We had the good fortune of connecting with Sharon Hardy and we’ve shared our conversation below.
Hi Sharon, what role has risk played in your life or career?
Making art and growing as an artist is a risk taking act. To me, risk is where you find the next technique or series. It’s where the excitement lies. I have done a few different careers in my life up to now. I ran an art gallery back in the 80’s. I worked in healthcare for many years as Registered Dietitian Nutritionist and Diabetes Educator. It was a huge risk for me to go back to school in my 30’s while raising a family. To this day, I can’t believe I made it through organic chemistry! In terms of creativity, I like to take risk because I want to continue to grow and learn as an artist. I think it’s easy to get stuck in a series if the work is popular and selling. I like series’ to have a beginning, a middle and an end. Sometimes there are too many directions and ideas. It’s risky to take one idea and run with it. Sometimes a piece just isn’t working out and you have to walk away. It’s all part of the journey. I recently started drawing again after being away from it for a long time. It feels good, but if I end up showing the work it will feel very risky. I truly believe that the bigger the risk the bigger the reward.
Let’s talk shop? Tell us more about your career, what can you share with our community?
I started out my career running an art gallery and then switched to healthcare where I worked for many years as a RD and Diabetes Educator. I put my own creative endeavors aside as I was busy raising a family and working. I always dabbled in ceramics and would periodically take ceramic classes at night. About 15 years ago I got back into ceramics and started exploring sculpture. I took a few workshops at Anderson Ranch Arts Center in Colorado. At Anderson Ranch I really got excited and, I have to say, addicted to clay. I’ve been through a few sculpture series and have been able to show and sell my work. I’m so grateful to be able to explore my passion.
Let’s say your best friend was visiting the area and you wanted to show them the best time ever. Where would you take them? Give us a little itinerary – say it was a week long trip, where would you eat, drink, visit, hang out, etc.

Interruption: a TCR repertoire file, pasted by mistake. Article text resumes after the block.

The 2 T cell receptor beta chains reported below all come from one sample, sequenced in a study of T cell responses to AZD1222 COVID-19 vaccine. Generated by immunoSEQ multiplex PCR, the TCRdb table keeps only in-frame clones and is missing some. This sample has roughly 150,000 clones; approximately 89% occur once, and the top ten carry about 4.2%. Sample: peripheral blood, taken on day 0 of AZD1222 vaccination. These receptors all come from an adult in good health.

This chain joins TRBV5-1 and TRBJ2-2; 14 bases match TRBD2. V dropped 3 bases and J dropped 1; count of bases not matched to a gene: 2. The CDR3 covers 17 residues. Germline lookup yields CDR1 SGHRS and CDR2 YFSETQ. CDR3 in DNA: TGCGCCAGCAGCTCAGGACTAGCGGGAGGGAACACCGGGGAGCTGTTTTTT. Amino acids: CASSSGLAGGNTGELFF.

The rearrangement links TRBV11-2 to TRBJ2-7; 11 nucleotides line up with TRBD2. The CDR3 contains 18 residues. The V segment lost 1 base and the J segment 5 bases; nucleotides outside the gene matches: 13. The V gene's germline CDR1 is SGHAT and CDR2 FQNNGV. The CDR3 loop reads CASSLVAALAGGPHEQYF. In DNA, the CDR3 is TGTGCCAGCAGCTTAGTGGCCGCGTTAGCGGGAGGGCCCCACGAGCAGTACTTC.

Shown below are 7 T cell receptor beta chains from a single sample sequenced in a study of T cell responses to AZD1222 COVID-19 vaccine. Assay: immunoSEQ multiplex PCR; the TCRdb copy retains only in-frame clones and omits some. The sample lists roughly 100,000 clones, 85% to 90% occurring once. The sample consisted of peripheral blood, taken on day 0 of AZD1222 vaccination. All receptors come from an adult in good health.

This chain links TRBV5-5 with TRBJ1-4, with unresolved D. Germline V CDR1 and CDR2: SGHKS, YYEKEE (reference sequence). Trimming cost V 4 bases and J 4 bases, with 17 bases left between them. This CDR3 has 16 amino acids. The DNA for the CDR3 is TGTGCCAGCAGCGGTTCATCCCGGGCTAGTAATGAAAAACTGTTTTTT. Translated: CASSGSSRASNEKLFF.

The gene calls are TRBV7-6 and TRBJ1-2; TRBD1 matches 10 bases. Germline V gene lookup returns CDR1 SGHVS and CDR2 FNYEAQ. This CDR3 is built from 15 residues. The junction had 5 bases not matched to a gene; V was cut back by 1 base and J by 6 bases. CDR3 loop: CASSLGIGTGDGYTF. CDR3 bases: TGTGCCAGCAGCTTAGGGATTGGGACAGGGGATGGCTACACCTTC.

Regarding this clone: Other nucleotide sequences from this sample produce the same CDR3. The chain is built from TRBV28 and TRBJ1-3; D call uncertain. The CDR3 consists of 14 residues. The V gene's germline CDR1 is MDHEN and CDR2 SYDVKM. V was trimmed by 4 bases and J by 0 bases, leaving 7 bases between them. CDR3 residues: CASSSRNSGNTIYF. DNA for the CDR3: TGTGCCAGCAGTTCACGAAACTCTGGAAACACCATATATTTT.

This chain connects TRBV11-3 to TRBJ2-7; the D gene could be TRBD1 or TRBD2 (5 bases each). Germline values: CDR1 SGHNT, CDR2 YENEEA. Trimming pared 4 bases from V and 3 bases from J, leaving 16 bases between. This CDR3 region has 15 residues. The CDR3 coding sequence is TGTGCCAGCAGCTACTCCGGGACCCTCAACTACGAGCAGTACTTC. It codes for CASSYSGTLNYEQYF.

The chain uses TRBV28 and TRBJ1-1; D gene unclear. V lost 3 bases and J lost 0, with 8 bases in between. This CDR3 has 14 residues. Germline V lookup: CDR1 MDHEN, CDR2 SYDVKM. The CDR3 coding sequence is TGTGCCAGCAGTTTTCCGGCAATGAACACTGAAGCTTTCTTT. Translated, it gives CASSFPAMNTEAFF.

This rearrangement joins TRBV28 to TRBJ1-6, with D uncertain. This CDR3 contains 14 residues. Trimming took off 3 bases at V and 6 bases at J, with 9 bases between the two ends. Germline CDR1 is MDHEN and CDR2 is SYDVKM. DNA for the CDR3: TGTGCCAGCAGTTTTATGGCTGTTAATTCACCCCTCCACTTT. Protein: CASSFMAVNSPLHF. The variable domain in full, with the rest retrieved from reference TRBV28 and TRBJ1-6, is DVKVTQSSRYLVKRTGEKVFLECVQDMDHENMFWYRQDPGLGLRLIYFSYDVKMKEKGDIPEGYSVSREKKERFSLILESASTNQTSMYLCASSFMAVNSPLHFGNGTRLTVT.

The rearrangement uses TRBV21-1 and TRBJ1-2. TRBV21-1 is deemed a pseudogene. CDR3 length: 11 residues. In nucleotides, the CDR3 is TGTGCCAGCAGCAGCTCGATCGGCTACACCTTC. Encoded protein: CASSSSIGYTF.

DTLA is such an energetic and culturally dynamic place! I really do love the area. There is so much packed into DTLA. I would recommend going to the Last Bookstore, walking down Broadway to check out some of the historic theaters like the Orpheum and the Ace Theater. Of course, there’s MOCA, The Broad and Disney Hall up on Bunker Hill. I love Grand park in the summer when the Dance series is going. Also, if you get the chance, CicLAvia is a great way to see some of the neighborhoods around DTLA. Some of my favorite places to eat in DTLA are Bar Ama, Grand Central Market, Perch, Dune, and Sonora Town. Another favorite is hiking in Griffith Park and getting Thai at Jitlada. I’d also take a drive down Sunset all the way to Malibu and take a hike up at Leo Carrillo State park. The Shoutout series is all about recognizing that our success and where we are in life is at least somewhat thanks to the efforts, support, mentorship, love and encouragement of others. So is there someone that you want to dedicate your shoutout to?
I’ve met so many encouraging people in my art journey. I’d like to shoutout to MaryLinda Moss. She’s the owner of Source art consultants in LA and she’s been very encouraging. Another person is Jeannie Denholm of SCAPE gallery in CdM. Also, there’s the Los Angeles Art Association and Gallery 825 an awesome non-profit in LA that helps emerging and mid-career artists by providing show opportunities and critique groups.